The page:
|(photo credit: James Haycraft)|
When I first heard about the NC/SC combined championship I was excited. One year I did both races separately and I really enjoyed them. I like riding my bike but I am no road racer. Time trials give me a chance to test my bike strength without having to contend with the swim and bike. Since the race would combine NC and SC athletes I knew it would pull quite a bit of talent from both states. Plus it would take place in Charleston. While I do not always need an excuse to go back to Charleston the chance to race on a flat and fast course I happen to know is compelling.
Next step: Convince some people the race is a good idea. Luckily I was able to talk James Haycraft and Andrew Lerner in joining me in this little road trip. I also took the opportunity to plant a seed to maybe do a short sprint triathlon the next day with the justification that we would already have all our bike equipment so why not? Luckily they proved to be more than willing and seemed to have me matched in enthusiasm.
|Weekend travel hams . . . I mean companions|
Mt. Pleasant Velo does a great job of putting on these races. If you have yet to attend one I highly encourage you to do so. The races are low key but well organized. Unfortunately the location of the start of the time trial had few amenities and by few I mean none. They had a couple of porto-potties but the race site was 20 miles from the nearest store. There was no shelter and no shade so you had to be prepared to handle racing, recovering, and relaxing in the 95+ degree heat and humidity.
We got there, I checked in, prepared my bike, blew a tire, prepared my bike again, and then headed out to warm up. Being on the bike was definitely preferable to hanging around the minivan. I hit a side road which I was told was "good long flat road" only to find it turn to gravel in the middle of my first interval. I knew something like this would happen but I trusted the input from a stranger instead. There is no such thing as a good side road in SC. Everyone knows this. Luckily I did not blow another tire but with 20+ minutes of warm up under my belt I decided to head back and start circling the start line.
I was last to go of the Cat 4 ladies and would be followed by two Cat 1/2s, Samantha Bendt and Erin Burton. The last time I did one of these I started dead last so it was going to be interesting to have fast ladies both ahead and behind me. When I rolled up to the start line I did not have much of an action plan. I knew I was not going to do the push start and immediately told the bike handler to back away from the machine. One day I will let someone hold me and my bike. When that day comes I doubt it will be a stranger and it will have to be someone who can handle my unjustified panic episode.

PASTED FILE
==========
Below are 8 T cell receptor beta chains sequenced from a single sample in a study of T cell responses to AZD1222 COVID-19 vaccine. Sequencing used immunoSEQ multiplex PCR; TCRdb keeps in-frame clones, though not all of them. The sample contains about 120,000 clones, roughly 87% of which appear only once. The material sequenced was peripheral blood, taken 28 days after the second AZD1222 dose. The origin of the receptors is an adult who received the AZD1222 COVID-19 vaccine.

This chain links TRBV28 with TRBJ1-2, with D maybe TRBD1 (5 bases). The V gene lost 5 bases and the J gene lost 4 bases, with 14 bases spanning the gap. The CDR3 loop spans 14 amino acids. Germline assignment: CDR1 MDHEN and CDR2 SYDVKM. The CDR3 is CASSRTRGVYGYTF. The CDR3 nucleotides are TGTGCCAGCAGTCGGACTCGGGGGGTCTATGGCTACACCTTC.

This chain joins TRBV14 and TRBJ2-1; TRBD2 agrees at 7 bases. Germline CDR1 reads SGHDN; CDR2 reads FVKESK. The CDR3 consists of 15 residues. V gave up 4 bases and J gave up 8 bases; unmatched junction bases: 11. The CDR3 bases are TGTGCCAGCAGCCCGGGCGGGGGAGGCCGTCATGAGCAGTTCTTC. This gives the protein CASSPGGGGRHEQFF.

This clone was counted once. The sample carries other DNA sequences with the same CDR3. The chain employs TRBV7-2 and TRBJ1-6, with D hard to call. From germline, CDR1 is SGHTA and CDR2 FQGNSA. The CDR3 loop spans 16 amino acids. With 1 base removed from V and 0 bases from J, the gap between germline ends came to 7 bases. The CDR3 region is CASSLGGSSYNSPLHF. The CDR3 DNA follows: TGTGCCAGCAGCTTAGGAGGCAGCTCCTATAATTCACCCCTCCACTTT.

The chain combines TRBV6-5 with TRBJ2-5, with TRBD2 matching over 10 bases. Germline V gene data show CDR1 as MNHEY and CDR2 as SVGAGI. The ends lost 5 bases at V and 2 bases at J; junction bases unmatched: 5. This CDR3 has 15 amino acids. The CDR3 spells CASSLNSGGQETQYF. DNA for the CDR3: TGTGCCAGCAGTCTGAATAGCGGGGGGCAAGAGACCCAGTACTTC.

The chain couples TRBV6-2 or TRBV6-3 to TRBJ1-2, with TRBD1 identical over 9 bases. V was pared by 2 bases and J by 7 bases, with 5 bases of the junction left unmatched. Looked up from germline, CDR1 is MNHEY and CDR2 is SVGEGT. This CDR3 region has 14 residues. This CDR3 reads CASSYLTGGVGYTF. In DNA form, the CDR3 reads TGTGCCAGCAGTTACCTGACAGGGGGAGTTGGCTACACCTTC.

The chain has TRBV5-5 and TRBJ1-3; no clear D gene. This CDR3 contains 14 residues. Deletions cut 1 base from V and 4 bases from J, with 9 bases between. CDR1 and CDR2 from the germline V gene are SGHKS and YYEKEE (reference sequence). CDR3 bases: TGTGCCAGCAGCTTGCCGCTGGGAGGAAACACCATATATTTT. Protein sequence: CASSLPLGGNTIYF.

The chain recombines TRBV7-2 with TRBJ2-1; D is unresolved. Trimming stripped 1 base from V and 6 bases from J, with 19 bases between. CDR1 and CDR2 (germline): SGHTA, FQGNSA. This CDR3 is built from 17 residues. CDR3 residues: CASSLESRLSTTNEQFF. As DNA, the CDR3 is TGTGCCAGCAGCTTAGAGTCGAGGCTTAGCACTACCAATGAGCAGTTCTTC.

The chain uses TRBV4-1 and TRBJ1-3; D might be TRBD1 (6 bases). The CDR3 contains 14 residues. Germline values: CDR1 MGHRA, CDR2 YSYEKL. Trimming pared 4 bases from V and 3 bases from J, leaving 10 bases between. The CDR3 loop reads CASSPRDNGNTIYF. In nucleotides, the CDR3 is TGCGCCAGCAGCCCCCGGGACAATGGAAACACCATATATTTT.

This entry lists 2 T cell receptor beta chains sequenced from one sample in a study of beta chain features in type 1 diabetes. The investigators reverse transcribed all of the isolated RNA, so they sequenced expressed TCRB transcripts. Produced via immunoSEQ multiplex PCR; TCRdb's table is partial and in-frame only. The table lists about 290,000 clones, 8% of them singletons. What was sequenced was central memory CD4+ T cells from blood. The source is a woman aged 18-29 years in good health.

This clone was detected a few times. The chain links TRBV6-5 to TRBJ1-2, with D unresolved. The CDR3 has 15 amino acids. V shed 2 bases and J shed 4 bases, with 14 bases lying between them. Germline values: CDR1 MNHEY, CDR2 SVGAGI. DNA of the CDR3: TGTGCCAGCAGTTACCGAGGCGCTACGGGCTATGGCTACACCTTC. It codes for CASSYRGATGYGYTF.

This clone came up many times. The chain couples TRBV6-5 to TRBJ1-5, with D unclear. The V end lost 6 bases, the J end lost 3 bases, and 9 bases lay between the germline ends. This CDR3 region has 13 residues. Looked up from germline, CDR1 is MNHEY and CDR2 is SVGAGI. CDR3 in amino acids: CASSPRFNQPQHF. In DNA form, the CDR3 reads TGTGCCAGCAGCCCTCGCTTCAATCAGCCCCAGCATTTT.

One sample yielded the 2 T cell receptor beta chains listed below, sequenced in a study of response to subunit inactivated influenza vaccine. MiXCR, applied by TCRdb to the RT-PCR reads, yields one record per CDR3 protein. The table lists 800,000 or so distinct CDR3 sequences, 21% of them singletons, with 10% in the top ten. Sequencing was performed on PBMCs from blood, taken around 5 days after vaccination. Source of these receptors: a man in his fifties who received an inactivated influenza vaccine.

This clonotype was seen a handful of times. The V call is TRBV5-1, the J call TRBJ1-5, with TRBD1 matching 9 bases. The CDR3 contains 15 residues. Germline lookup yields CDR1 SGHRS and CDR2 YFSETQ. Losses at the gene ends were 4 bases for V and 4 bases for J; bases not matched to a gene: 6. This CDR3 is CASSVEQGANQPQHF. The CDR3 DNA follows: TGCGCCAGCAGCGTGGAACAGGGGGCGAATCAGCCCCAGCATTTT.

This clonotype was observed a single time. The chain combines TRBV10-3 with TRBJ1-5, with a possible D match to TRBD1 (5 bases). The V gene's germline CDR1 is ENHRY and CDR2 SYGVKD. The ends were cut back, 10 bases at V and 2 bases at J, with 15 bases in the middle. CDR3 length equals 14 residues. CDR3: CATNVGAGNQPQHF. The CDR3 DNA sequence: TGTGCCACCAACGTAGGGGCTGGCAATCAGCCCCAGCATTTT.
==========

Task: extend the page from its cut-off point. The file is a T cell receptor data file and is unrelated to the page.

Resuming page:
I wasn't sure exactly how my legs would feel during this hard effort having just raced Challenge Williamsburg less than a week prior. Early in the week my legs felt heavy and sluggish but I succeeded in hammering on some hard efforts Thursday so I was optimistic I would not feel that deep seated fatigue that sometimes lingers around after a hard race.
Nevertheless I made a point to start off conservatively and settle into a pace I knew I could sustain for an hour. At the end of the first quarter my average speed was exactly where I wanted it to be but I was shocked at how low my watts were. Knowing I could afford to push harder I upped the effort for the second quarter. I averaged 10 more watts the 2nd quarter and I still felt comfortable so when the third quarter started I pushed even harder still averaging below my FTP.
While it was not a windy day by any means I could tell we had a slight tail wind going out and would have a slight head wind all the way back. This allowed me to continue building my watts but I also knew it would make the race harder for anyone who went out a little hot. I was finally starting to pass the ladies ahead of me. I gave each a shout out as I passed as everyone seemed to be riding very very strong. Finally I entered the fourth quarter and made a decision to go as hard as I could for the remaining 13 minutes. My shout out to Jane West, a Charleston cycling legend, came out as a mere gasp as I put my head down and tried to make the most of the last few miles.
Erin Burton - 53:40
Jenny Leiser - 54:24
Gail Kattouf - 57:57
The highlight of my race, however, is when James sauntered over in that way he often does. "So how'd you do?" he asked. When I told him I think I did a 54 something his face paled slightly despite the heat, "Wait, what? Really? I need to check my computer." He ran off and moments later returned triumphant. "Phew, I did a 53:18" Be afraid James. . . be very afraid.
I have been a little slow to get in the groove this year. There are a number of reasons and I am happy to talk about them under a different blog post. I have had to make a couple of changes to find my mojo and I am just now finding a bit more pep in my step. I currently do not feel as fit as I have in the past but I feel like I am making progress. While gaining fitness will always be an uphill battle there are things you can do today to make gains on race day. For starters, it might be time to take a serious look at your bike position. I have had my Cervelo P2 for 5 years now and I am no where ready to replace him. You bike should fit you like a glove and the only way to do that is to have a serious discussion with a bike fitting professional that knows fit and aerodynamics on a time trial bike. There are a lot of great fitters out there but there is only one in Charlotte who capable of making you faster. Take a moment to read these two posts and then make an appointment with James at Inside Out Sports. He has helped me tweak my bike position over the last 3 years and I can honestly say my position is simultaneously the fastest and most comfortable it has ever been.